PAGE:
Dice are behaviors that provide important information about the player’s hand. Books have been written on storytelling. My favorite is Mike Caro’s “Book of Tells,” first published in 1984 by the Gambling Times.
The idea is to observe your opponent’s behavior – his body language, how he acts, his habitual movements, eye movements, expressions on his face – and then relate this to how he plays his hands. So far the best ones are easy to observe, interpret, and completely unintentional. He didn’t realize he was counting visit dominowalet.
This occurs when your opponent first sees the two hole cards that have been dealt to him and, later, when the dealer places the flop on the table. I attended one of George “The Engineer” Epstein’s recent lectures at a local senior center, when he first described this as “easy to say.”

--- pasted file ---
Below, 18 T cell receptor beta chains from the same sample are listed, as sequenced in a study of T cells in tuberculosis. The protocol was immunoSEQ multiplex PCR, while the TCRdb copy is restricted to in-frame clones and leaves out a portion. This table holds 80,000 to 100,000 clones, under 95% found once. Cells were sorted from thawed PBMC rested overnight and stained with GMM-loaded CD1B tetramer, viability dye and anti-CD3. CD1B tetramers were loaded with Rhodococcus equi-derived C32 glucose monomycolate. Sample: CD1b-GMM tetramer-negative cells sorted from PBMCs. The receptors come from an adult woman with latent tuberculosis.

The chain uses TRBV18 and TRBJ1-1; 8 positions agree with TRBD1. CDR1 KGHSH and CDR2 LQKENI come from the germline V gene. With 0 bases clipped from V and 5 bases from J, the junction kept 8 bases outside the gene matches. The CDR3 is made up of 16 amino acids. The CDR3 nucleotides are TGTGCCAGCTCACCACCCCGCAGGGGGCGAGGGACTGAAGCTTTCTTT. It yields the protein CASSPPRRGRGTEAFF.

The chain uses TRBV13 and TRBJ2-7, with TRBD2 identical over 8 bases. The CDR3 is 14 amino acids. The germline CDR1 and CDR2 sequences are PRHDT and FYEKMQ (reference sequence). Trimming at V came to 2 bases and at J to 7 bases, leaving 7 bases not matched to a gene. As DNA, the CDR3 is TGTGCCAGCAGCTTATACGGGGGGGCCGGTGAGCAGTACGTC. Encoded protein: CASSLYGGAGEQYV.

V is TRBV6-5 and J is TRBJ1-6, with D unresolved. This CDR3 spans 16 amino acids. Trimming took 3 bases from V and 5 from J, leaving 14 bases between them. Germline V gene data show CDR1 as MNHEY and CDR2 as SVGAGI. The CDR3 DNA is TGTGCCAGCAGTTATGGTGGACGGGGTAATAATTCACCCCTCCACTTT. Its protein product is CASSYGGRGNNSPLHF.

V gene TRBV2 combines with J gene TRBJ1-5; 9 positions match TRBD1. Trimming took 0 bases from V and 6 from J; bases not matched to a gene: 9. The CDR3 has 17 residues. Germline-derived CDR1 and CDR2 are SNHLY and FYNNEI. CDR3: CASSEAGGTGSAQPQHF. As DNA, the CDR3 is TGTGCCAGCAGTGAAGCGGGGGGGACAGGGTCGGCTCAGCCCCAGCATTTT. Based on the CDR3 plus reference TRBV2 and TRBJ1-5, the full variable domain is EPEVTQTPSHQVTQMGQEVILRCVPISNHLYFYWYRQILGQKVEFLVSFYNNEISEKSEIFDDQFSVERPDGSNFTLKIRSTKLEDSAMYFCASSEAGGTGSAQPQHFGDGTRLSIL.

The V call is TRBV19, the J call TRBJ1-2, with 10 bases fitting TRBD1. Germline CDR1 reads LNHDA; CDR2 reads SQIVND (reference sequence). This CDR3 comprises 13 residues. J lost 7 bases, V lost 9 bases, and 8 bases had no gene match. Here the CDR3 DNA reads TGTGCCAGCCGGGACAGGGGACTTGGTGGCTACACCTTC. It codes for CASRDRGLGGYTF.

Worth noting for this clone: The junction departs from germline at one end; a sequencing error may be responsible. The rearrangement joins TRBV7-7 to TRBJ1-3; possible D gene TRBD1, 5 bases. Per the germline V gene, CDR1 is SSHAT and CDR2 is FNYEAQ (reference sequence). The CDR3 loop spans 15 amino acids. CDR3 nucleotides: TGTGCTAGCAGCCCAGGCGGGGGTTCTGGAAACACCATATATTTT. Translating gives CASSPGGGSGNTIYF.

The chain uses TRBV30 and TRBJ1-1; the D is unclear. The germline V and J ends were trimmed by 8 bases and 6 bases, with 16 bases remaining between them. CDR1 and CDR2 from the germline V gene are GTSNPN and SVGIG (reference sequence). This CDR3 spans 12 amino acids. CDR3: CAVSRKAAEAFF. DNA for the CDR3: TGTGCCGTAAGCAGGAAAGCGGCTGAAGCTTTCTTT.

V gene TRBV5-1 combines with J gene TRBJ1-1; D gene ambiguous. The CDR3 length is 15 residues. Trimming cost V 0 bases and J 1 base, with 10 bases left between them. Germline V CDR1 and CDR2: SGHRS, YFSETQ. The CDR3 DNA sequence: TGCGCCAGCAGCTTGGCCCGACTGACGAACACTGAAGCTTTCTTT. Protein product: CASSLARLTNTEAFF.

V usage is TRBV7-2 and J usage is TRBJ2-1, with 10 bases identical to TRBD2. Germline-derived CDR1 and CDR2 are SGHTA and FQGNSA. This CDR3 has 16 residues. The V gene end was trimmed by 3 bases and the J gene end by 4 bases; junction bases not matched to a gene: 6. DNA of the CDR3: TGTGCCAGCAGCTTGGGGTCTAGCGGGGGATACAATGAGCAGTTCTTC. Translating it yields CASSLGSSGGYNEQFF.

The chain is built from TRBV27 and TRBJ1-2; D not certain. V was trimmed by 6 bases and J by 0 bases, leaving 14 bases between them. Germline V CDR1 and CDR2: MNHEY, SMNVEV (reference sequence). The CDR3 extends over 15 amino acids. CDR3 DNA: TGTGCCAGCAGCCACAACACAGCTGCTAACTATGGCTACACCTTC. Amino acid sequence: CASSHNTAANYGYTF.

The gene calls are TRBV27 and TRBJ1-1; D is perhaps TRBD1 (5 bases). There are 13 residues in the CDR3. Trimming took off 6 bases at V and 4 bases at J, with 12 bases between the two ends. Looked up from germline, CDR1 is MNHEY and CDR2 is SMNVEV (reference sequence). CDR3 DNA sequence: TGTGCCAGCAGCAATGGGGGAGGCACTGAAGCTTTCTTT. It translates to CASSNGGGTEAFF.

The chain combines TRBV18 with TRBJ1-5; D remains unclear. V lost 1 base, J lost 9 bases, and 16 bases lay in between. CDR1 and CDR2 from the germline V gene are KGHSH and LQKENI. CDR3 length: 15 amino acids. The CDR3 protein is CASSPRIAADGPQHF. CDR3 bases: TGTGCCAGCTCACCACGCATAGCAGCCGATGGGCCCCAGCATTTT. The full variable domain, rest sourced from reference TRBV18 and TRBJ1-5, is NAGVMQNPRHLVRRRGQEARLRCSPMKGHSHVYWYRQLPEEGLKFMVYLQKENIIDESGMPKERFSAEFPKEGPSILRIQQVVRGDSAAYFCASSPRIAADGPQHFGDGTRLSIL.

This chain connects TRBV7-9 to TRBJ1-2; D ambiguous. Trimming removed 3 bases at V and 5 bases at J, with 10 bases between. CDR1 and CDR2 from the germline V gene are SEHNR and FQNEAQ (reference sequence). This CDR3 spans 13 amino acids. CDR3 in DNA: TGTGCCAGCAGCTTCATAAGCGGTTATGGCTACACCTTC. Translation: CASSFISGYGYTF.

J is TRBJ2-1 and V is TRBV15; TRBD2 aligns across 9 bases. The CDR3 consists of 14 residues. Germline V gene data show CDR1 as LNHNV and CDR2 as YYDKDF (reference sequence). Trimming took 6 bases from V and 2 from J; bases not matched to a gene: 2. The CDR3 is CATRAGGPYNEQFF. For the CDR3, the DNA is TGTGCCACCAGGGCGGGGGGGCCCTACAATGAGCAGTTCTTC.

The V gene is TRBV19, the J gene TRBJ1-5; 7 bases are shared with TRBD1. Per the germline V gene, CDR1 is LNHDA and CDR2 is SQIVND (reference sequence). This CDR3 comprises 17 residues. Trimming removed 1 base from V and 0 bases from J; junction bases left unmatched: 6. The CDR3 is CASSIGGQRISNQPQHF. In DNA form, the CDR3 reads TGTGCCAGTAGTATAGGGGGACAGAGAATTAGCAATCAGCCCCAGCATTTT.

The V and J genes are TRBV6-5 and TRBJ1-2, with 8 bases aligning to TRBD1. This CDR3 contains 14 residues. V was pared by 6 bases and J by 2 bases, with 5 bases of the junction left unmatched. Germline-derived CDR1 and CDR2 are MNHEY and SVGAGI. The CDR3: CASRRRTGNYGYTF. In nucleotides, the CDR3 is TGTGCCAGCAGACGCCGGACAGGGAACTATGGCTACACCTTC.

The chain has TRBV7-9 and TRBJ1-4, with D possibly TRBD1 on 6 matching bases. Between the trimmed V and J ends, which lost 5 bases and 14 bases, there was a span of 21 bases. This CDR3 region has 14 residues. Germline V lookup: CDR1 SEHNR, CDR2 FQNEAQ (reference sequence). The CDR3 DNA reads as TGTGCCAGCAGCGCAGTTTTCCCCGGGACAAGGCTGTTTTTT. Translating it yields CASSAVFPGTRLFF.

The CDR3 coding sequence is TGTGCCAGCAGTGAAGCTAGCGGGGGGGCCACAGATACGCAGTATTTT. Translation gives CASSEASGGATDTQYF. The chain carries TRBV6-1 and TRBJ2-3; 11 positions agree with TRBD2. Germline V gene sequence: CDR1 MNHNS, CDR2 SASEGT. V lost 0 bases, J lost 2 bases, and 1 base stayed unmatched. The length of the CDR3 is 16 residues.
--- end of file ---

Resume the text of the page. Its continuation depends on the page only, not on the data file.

Every poker player wants to see his hole cards. Keeping an eye on it at that time can provide valuable information, helping you make the best decisions before investing your valuable tokens. There are a variety of easily said that you can display.
His eyes went wide as he looked at his hole cards; they may have given you a good starting hand. Likewise, if you moved your body to sit up straight, look at your chips, or look around the table. Then watch for chips, in preparation to call and see failure; If he took more chips than he needed to call, he could plan to raise when the stakes reached him.
Not all players show this, especially the more experienced ones; But, even if it’s only one or two, the information will be invaluable.